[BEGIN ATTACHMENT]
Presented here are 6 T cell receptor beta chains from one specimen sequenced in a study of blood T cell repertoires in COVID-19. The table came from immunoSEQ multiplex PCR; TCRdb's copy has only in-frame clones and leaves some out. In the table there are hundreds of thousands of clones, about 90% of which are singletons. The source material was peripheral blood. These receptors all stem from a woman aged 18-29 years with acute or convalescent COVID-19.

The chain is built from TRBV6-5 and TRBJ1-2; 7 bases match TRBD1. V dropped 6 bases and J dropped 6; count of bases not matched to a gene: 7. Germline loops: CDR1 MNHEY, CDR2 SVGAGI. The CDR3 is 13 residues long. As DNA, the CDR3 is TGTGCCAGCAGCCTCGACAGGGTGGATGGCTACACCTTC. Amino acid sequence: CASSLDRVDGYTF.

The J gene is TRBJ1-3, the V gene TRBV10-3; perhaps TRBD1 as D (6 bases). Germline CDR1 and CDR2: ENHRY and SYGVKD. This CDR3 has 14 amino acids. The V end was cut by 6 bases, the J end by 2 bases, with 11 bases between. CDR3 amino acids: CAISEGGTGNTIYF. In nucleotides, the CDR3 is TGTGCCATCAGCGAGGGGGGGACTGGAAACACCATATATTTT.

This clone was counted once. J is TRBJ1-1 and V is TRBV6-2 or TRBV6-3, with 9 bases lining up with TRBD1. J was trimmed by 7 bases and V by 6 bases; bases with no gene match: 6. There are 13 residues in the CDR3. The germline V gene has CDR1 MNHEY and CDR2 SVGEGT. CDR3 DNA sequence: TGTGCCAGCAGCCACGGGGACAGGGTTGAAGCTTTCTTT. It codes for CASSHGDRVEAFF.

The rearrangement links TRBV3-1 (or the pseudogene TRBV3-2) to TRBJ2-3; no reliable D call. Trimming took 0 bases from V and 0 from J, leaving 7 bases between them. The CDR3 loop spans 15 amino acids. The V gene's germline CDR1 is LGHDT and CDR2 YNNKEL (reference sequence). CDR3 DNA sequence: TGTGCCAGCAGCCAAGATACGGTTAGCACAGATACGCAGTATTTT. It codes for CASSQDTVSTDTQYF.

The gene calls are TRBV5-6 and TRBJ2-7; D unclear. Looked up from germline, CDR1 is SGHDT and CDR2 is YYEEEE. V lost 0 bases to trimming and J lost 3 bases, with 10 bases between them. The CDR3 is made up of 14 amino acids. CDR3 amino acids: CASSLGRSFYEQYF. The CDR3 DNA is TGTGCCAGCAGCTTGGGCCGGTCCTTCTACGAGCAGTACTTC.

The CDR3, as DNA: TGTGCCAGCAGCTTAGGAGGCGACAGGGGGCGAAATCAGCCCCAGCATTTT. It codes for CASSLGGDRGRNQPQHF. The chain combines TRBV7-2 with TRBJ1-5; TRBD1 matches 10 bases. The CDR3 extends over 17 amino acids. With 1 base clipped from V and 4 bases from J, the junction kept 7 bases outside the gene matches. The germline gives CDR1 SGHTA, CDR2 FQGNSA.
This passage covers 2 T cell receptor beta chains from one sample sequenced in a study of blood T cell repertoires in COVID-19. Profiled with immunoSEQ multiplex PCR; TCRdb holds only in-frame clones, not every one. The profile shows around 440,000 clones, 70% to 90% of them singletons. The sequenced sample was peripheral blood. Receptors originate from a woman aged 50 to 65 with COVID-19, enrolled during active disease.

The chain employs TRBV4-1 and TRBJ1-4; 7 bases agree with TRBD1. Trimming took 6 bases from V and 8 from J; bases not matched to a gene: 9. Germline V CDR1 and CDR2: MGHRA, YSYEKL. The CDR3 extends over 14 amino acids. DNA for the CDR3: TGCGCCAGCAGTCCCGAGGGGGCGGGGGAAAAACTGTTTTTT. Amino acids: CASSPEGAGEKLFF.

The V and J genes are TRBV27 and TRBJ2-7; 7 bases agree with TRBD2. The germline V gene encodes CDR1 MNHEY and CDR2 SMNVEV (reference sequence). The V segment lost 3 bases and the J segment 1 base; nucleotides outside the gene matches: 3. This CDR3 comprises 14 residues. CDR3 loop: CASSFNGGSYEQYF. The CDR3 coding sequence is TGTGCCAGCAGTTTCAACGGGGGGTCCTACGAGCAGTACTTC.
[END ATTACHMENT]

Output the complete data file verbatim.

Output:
Presented here are 6 T cell receptor beta chains from one specimen sequenced in a study of blood T cell repertoires in COVID-19. The table came from immunoSEQ multiplex PCR; TCRdb's copy has only in-frame clones and leaves some out. In the table there are hundreds of thousands of clones, about 90% of which are singletons. The source material was peripheral blood. These receptors all stem from a woman aged 18-29 years with acute or convalescent COVID-19.

The chain is built from TRBV6-5 and TRBJ1-2; 7 bases match TRBD1. V dropped 6 bases and J dropped 6; count of bases not matched to a gene: 7. Germline loops: CDR1 MNHEY, CDR2 SVGAGI. The CDR3 is 13 residues long. As DNA, the CDR3 is TGTGCCAGCAGCCTCGACAGGGTGGATGGCTACACCTTC. Amino acid sequence: CASSLDRVDGYTF.

The J gene is TRBJ1-3, the V gene TRBV10-3; perhaps TRBD1 as D (6 bases). Germline CDR1 and CDR2: ENHRY and SYGVKD. This CDR3 has 14 amino acids. The V end was cut by 6 bases, the J end by 2 bases, with 11 bases between. CDR3 amino acids: CAISEGGTGNTIYF. In nucleotides, the CDR3 is TGTGCCATCAGCGAGGGGGGGACTGGAAACACCATATATTTT.

This clone was counted once. J is TRBJ1-1 and V is TRBV6-2 or TRBV6-3, with 9 bases lining up with TRBD1. J was trimmed by 7 bases and V by 6 bases; bases with no gene match: 6. There are 13 residues in the CDR3. The germline V gene has CDR1 MNHEY and CDR2 SVGEGT. CDR3 DNA sequence: TGTGCCAGCAGCCACGGGGACAGGGTTGAAGCTTTCTTT. It codes for CASSHGDRVEAFF.

The rearrangement links TRBV3-1 (or the pseudogene TRBV3-2) to TRBJ2-3; no reliable D call. Trimming took 0 bases from V and 0 from J, leaving 7 bases between them. The CDR3 loop spans 15 amino acids. The V gene's germline CDR1 is LGHDT and CDR2 YNNKEL (reference sequence). CDR3 DNA sequence: TGTGCCAGCAGCCAAGATACGGTTAGCACAGATACGCAGTATTTT. It codes for CASSQDTVSTDTQYF.

The gene calls are TRBV5-6 and TRBJ2-7; D unclear. Looked up from germline, CDR1 is SGHDT and CDR2 is YYEEEE. V lost 0 bases to trimming and J lost 3 bases, with 10 bases between them. The CDR3 is made up of 14 amino acids. CDR3 amino acids: CASSLGRSFYEQYF. The CDR3 DNA is TGTGCCAGCAGCTTGGGCCGGTCCTTCTACGAGCAGTACTTC.

The CDR3, as DNA: TGTGCCAGCAGCTTAGGAGGCGACAGGGGGCGAAATCAGCCCCAGCATTTT. It codes for CASSLGGDRGRNQPQHF. The chain combines TRBV7-2 with TRBJ1-5; TRBD1 matches 10 bases. The CDR3 extends over 17 amino acids. With 1 base clipped from V and 4 bases from J, the junction kept 7 bases outside the gene matches. The germline gives CDR1 SGHTA, CDR2 FQGNSA.
This passage covers 2 T cell receptor beta chains from one sample sequenced in a study of blood T cell repertoires in COVID-19. Profiled with immunoSEQ multiplex PCR; TCRdb holds only in-frame clones, not every one. The profile shows around 440,000 clones, 70% to 90% of them singletons. The sequenced sample was peripheral blood. Receptors originate from a woman aged 50 to 65 with COVID-19, enrolled during active disease.

The chain employs TRBV4-1 and TRBJ1-4; 7 bases agree with TRBD1. Trimming took 6 bases from V and 8 from J; bases not matched to a gene: 9. Germline V CDR1 and CDR2: MGHRA, YSYEKL. The CDR3 extends over 14 amino acids. DNA for the CDR3: TGCGCCAGCAGTCCCGAGGGGGCGGGGGAAAAACTGTTTTTT. Amino acids: CASSPEGAGEKLFF.

The V and J genes are TRBV27 and TRBJ2-7; 7 bases agree with TRBD2. The germline V gene encodes CDR1 MNHEY and CDR2 SMNVEV (reference sequence). The V segment lost 3 bases and the J segment 1 base; nucleotides outside the gene matches: 3. This CDR3 comprises 14 residues. CDR3 loop: CASSFNGGSYEQYF. The CDR3 coding sequence is TGTGCCAGCAGTTTCAACGGGGGGTCCTACGAGCAGTACTTC.